Smart, Safe, and Fair
The justice system treats youth charged with violent offenses in ways that are unnecessarily expensive, ineffective and unjust. Although the research is clear that many youth convicted of a violent crime are best treated in a community-based setting, our default response to youth violence is still confinement. In Smart, Safe, and Fair, the Justice Policy Institute (JPI) and the National Center for Victims of Crime (NCVC) spoke with members of the victims’ community to further examine the barriers to treating youth involved in violent crime in the community, and to gauge their support for these proposed reforms.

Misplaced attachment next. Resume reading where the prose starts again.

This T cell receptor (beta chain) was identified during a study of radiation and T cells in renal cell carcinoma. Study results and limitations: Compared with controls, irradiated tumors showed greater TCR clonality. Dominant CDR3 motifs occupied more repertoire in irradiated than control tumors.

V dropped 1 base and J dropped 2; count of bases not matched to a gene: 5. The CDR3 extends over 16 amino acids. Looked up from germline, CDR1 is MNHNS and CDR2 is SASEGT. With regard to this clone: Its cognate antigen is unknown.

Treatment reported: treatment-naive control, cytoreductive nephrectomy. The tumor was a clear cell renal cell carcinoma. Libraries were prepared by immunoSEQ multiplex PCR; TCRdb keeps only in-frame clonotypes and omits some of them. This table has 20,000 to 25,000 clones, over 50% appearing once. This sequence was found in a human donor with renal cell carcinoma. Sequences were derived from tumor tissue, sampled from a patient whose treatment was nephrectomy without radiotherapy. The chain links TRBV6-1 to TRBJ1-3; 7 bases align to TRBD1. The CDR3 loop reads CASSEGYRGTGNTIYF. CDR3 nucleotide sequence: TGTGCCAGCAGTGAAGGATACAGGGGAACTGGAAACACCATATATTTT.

The crime victims we spoke with were consistent in their support for a change from a status quo they see as costly, ineffective, and damaging to youth and their families—all while failing to meet the needs of crime victims themselves. Instead, they expressed a belief that there should be no categorical bar on serving more young people involved in violent crime in the community, particularly because youth engaged in violence are overwhelmingly victims themselves, and should receive appropriate services.
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